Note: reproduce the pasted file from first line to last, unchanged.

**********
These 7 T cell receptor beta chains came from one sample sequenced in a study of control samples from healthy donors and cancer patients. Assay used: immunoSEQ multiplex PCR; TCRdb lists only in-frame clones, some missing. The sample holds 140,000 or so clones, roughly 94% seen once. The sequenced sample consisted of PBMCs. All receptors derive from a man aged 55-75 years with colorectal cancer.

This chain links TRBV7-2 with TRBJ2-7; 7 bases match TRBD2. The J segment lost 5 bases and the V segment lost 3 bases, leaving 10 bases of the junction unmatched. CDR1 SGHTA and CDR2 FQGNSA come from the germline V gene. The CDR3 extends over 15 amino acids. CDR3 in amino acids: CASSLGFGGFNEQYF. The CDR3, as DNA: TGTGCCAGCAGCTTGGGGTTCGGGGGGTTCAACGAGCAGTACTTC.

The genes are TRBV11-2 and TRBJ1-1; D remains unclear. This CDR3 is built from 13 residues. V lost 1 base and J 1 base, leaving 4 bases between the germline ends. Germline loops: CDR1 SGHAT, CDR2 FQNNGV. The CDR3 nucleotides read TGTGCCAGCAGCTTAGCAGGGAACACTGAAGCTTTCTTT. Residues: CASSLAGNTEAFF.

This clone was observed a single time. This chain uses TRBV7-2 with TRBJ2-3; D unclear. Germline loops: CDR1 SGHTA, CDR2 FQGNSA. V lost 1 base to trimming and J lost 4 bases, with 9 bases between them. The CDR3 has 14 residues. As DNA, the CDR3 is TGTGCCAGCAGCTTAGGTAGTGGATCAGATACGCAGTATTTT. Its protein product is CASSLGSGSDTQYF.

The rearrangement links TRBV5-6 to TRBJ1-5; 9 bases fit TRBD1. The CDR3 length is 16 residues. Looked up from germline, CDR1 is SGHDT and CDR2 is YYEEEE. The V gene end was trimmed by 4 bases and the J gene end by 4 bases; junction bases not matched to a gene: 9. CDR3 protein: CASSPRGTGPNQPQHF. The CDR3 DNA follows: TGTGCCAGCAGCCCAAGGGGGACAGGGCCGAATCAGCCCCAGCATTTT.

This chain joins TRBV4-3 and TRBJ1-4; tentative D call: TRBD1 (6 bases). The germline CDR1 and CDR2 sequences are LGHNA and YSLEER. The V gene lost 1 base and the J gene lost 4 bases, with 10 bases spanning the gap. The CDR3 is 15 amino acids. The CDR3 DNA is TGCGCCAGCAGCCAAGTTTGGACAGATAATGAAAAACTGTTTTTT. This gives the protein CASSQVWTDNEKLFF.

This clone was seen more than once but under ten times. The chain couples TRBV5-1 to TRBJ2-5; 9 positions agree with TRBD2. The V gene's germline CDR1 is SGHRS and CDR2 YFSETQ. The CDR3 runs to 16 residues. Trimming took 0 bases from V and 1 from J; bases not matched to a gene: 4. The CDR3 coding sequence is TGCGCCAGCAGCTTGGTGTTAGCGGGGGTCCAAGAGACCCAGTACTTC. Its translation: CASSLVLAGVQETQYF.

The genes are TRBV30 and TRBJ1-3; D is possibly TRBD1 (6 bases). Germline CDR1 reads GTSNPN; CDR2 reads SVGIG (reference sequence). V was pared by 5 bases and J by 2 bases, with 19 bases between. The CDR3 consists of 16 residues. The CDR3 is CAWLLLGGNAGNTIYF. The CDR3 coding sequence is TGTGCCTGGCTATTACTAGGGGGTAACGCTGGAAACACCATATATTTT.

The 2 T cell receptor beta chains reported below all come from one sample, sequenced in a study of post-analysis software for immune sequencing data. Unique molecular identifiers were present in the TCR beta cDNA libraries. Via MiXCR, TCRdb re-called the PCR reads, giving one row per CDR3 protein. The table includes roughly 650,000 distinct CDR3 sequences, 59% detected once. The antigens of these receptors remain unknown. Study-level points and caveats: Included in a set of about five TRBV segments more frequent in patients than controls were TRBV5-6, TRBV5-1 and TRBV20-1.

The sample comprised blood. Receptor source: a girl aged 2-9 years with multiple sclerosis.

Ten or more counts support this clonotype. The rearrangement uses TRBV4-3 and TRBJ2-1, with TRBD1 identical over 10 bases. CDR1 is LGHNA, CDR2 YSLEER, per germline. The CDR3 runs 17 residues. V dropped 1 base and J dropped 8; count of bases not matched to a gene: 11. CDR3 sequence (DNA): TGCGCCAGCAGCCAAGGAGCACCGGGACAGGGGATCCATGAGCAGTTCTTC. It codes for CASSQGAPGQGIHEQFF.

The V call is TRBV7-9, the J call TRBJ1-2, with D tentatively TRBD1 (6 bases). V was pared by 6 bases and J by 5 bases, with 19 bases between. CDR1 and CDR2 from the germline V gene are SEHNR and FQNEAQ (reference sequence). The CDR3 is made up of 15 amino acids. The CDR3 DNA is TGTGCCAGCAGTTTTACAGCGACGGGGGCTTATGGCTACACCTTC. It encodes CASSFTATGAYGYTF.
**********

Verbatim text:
These 7 T cell receptor beta chains came from one sample sequenced in a study of control samples from healthy donors and cancer patients. Assay used: immunoSEQ multiplex PCR; TCRdb lists only in-frame clones, some missing. The sample holds 140,000 or so clones, roughly 94% seen once. The sequenced sample consisted of PBMCs. All receptors derive from a man aged 55-75 years with colorectal cancer.

This chain links TRBV7-2 with TRBJ2-7; 7 bases match TRBD2. The J segment lost 5 bases and the V segment lost 3 bases, leaving 10 bases of the junction unmatched. CDR1 SGHTA and CDR2 FQGNSA come from the germline V gene. The CDR3 extends over 15 amino acids. CDR3 in amino acids: CASSLGFGGFNEQYF. The CDR3, as DNA: TGTGCCAGCAGCTTGGGGTTCGGGGGGTTCAACGAGCAGTACTTC.

The genes are TRBV11-2 and TRBJ1-1; D remains unclear. This CDR3 is built from 13 residues. V lost 1 base and J 1 base, leaving 4 bases between the germline ends. Germline loops: CDR1 SGHAT, CDR2 FQNNGV. The CDR3 nucleotides read TGTGCCAGCAGCTTAGCAGGGAACACTGAAGCTTTCTTT. Residues: CASSLAGNTEAFF.

This clone was observed a single time. This chain uses TRBV7-2 with TRBJ2-3; D unclear. Germline loops: CDR1 SGHTA, CDR2 FQGNSA. V lost 1 base to trimming and J lost 4 bases, with 9 bases between them. The CDR3 has 14 residues. As DNA, the CDR3 is TGTGCCAGCAGCTTAGGTAGTGGATCAGATACGCAGTATTTT. Its protein product is CASSLGSGSDTQYF.

The rearrangement links TRBV5-6 to TRBJ1-5; 9 bases fit TRBD1. The CDR3 length is 16 residues. Looked up from germline, CDR1 is SGHDT and CDR2 is YYEEEE. The V gene end was trimmed by 4 bases and the J gene end by 4 bases; junction bases not matched to a gene: 9. CDR3 protein: CASSPRGTGPNQPQHF. The CDR3 DNA follows: TGTGCCAGCAGCCCAAGGGGGACAGGGCCGAATCAGCCCCAGCATTTT.

This chain joins TRBV4-3 and TRBJ1-4; tentative D call: TRBD1 (6 bases). The germline CDR1 and CDR2 sequences are LGHNA and YSLEER. The V gene lost 1 base and the J gene lost 4 bases, with 10 bases spanning the gap. The CDR3 is 15 amino acids. The CDR3 DNA is TGCGCCAGCAGCCAAGTTTGGACAGATAATGAAAAACTGTTTTTT. This gives the protein CASSQVWTDNEKLFF.

This clone was seen more than once but under ten times. The chain couples TRBV5-1 to TRBJ2-5; 9 positions agree with TRBD2. The V gene's germline CDR1 is SGHRS and CDR2 YFSETQ. The CDR3 runs to 16 residues. Trimming took 0 bases from V and 1 from J; bases not matched to a gene: 4. The CDR3 coding sequence is TGCGCCAGCAGCTTGGTGTTAGCGGGGGTCCAAGAGACCCAGTACTTC. Its translation: CASSLVLAGVQETQYF.

The genes are TRBV30 and TRBJ1-3; D is possibly TRBD1 (6 bases). Germline CDR1 reads GTSNPN; CDR2 reads SVGIG (reference sequence). V was pared by 5 bases and J by 2 bases, with 19 bases between. The CDR3 consists of 16 residues. The CDR3 is CAWLLLGGNAGNTIYF. The CDR3 coding sequence is TGTGCCTGGCTATTACTAGGGGGTAACGCTGGAAACACCATATATTTT.

The 2 T cell receptor beta chains reported below all come from one sample, sequenced in a study of post-analysis software for immune sequencing data. Unique molecular identifiers were present in the TCR beta cDNA libraries. Via MiXCR, TCRdb re-called the PCR reads, giving one row per CDR3 protein. The table includes roughly 650,000 distinct CDR3 sequences, 59% detected once. The antigens of these receptors remain unknown. Study-level points and caveats: Included in a set of about five TRBV segments more frequent in patients than controls were TRBV5-6, TRBV5-1 and TRBV20-1.

The sample comprised blood. Receptor source: a girl aged 2-9 years with multiple sclerosis.

Ten or more counts support this clonotype. The rearrangement uses TRBV4-3 and TRBJ2-1, with TRBD1 identical over 10 bases. CDR1 is LGHNA, CDR2 YSLEER, per germline. The CDR3 runs 17 residues. V dropped 1 base and J dropped 8; count of bases not matched to a gene: 11. CDR3 sequence (DNA): TGCGCCAGCAGCCAAGGAGCACCGGGACAGGGGATCCATGAGCAGTTCTTC. It codes for CASSQGAPGQGIHEQFF.

The V call is TRBV7-9, the J call TRBJ1-2, with D tentatively TRBD1 (6 bases). V was pared by 6 bases and J by 5 bases, with 19 bases between. CDR1 and CDR2 from the germline V gene are SEHNR and FQNEAQ (reference sequence). The CDR3 is made up of 15 amino acids. The CDR3 DNA is TGTGCCAGCAGTTTTACAGCGACGGGGGCTTATGGCTACACCTTC. It encodes CASSFTATGAYGYTF.